A conversation with the Elders: part 1
- Published on Monday, 03 February 2014 17:20
- Guest Contributor
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Perhaps it’s reaching 45, seeing my son with my father and the relationship they have, coming from a community that has always valued the presence of multiple generations living together. However I’m becoming more and more aware of the lack of male elders and elder energy in my life.
Some of this comes from being part of an inter-generational family where my paternal grandfather lived with us until he died (I was 16 at the time). My maternal grandfather lived close by as well. Both of them were significant presences in my life and my growing into manhood and fatherhood I believe, has suffered from their absence.
I like to imagine a time when the sons, fathers and grandfathers lived together under one roof or in one community supporting, encouraging and nurturing each other. Grandfathers teaching their sons how to become fathers who in turn taught their sons to become men. I can see myself sitting in that intergenerational circle; laughing, crying, sharing, listening, accepting and being accepted.
Courtesy of Shaky Shergill
There are times it feels as if we are heading towards a future where this timeless image is being lost in favour of an instantaneous snapshot. Do I really need to know that someone on the other side of the world went for a milkshake and it was good? More importantly do I really want to forget the names of my grandfathers, their fathers and grandfathers? My elders, my ancestors who came before me and in many ways without my even realising it helped me to become the man I am.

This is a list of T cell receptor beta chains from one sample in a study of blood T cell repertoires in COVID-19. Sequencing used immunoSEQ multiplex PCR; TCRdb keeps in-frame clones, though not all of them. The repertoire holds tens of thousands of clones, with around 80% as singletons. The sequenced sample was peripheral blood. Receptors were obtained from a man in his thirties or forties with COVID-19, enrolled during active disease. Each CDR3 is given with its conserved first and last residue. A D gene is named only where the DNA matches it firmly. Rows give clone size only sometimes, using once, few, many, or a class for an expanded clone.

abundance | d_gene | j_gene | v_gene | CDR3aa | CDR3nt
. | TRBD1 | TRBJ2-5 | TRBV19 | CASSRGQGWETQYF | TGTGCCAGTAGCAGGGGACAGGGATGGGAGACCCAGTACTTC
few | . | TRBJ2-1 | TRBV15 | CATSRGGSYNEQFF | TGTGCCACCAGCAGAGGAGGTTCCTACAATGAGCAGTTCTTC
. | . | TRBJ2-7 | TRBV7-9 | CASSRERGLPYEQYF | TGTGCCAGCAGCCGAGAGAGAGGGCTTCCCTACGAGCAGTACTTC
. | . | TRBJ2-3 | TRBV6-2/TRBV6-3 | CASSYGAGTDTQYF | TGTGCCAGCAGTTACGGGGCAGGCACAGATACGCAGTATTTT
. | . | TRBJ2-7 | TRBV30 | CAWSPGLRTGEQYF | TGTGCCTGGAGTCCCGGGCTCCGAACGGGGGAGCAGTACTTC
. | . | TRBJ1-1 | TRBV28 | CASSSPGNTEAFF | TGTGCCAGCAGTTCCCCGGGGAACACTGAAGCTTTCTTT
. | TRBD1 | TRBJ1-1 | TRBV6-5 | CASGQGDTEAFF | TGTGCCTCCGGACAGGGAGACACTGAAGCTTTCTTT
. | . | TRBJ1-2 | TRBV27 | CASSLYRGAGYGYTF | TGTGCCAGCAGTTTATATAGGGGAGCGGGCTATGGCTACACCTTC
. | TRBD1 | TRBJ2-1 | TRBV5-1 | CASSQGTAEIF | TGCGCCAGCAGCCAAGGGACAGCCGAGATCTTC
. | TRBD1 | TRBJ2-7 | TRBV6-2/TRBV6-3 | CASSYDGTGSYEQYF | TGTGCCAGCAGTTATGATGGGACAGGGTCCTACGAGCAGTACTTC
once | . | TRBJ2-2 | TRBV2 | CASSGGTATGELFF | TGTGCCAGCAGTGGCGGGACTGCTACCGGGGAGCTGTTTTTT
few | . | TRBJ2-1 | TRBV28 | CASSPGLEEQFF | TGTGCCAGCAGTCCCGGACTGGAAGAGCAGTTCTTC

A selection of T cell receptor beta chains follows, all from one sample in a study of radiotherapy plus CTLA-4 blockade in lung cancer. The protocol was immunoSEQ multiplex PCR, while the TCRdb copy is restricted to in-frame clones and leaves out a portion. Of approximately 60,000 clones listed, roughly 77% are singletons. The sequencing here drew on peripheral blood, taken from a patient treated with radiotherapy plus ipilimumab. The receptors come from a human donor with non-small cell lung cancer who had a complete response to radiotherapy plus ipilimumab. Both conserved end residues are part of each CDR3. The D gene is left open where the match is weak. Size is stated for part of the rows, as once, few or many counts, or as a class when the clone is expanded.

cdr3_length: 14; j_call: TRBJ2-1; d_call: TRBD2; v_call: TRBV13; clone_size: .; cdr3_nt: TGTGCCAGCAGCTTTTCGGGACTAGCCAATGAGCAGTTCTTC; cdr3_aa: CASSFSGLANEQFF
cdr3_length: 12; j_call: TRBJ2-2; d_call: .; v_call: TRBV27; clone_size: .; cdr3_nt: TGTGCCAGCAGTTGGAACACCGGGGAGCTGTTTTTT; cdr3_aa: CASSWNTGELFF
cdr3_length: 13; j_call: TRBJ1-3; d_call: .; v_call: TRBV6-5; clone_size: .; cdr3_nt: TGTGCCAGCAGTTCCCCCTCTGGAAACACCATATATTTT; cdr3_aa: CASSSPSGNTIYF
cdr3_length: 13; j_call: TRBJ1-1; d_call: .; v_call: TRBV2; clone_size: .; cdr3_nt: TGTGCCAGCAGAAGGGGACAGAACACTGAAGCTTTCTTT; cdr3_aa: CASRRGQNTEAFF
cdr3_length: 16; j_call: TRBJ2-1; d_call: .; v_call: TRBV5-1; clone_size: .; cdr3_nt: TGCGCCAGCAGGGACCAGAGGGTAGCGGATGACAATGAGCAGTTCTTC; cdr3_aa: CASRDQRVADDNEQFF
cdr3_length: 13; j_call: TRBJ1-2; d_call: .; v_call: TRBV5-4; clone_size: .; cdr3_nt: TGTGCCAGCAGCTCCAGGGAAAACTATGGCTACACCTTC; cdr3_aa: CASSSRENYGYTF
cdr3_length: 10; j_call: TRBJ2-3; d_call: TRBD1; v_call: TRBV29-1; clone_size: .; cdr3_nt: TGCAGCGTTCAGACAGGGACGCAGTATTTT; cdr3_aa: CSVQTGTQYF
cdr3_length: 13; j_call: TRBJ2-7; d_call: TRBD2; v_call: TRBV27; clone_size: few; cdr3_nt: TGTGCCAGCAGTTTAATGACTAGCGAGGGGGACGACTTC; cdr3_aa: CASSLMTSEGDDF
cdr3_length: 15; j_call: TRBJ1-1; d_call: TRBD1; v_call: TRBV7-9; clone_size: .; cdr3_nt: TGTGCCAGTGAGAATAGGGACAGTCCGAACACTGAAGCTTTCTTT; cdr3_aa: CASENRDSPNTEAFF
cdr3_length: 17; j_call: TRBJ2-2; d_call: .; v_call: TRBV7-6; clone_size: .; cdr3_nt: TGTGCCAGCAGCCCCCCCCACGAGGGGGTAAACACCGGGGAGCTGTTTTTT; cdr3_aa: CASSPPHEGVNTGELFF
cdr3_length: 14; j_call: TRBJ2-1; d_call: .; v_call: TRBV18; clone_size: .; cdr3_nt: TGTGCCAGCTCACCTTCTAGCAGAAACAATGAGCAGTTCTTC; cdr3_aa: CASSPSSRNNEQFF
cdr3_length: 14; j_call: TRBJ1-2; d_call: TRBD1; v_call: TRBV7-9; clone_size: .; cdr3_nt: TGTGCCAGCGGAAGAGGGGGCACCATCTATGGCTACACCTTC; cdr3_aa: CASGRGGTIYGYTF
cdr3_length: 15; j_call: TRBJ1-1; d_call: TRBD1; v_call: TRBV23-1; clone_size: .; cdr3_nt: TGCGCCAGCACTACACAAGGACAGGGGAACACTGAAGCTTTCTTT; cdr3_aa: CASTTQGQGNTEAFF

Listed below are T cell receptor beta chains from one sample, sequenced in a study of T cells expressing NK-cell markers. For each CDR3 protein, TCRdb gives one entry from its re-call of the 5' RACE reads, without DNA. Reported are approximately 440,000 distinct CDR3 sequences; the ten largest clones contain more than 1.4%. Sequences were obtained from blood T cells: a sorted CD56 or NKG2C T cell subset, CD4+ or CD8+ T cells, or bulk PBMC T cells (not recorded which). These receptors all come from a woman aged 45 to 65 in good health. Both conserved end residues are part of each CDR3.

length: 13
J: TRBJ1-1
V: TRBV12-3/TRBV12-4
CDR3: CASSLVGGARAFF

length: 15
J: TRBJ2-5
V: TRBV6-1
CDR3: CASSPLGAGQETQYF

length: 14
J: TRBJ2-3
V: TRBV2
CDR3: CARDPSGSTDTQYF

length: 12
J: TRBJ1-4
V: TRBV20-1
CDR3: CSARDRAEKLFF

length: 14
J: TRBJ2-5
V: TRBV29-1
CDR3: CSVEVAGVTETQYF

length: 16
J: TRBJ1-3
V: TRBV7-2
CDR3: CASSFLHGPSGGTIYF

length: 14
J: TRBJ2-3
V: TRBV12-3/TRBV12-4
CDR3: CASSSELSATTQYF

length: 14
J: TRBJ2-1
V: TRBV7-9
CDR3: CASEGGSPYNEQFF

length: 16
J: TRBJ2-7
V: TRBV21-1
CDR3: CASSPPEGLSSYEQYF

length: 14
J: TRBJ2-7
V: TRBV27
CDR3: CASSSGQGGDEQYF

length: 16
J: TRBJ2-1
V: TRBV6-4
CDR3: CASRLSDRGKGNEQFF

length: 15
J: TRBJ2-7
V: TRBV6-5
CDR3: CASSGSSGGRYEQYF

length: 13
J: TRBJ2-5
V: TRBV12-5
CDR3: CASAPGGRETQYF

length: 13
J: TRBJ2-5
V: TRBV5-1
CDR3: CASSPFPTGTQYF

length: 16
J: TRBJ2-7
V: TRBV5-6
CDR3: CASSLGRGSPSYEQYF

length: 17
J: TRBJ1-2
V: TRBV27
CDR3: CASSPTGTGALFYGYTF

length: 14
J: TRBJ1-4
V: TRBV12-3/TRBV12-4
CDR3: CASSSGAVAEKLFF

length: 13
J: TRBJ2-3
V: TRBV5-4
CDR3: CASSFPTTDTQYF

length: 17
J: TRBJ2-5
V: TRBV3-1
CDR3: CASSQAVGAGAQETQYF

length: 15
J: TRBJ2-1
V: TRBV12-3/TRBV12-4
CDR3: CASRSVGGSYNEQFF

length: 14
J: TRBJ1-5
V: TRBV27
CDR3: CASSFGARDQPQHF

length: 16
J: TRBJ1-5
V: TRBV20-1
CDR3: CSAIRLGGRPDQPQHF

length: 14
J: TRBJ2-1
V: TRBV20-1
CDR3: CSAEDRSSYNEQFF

Reaching midway in my life I’m becoming more and more aware of how time quickly time passes and that I’m getting closer to death; the decade between 20 and 30 felt like a long time, 30 to 40 didn’t feel as long and as I turn 45 this year it feels as if I’ve just recovered from the hangover from my 40th birthday so how can I be 45? What will it feel like to be 50, 60, 70 and beyond? How do I deal with the successes, the failure and the regrets?
There is a part of me which is looking for other men; wiser men, older men, elders who I believe are travelling this road and want to share their tales as much as I want to hear them. However, unlike my predecessors I can see that circle consisting of a rainbow of men; from different lands, speaking different languages, wearing different clothes but still sons of the same mother.
This and the following articles in this series are my attempt to start a conversation with the elders.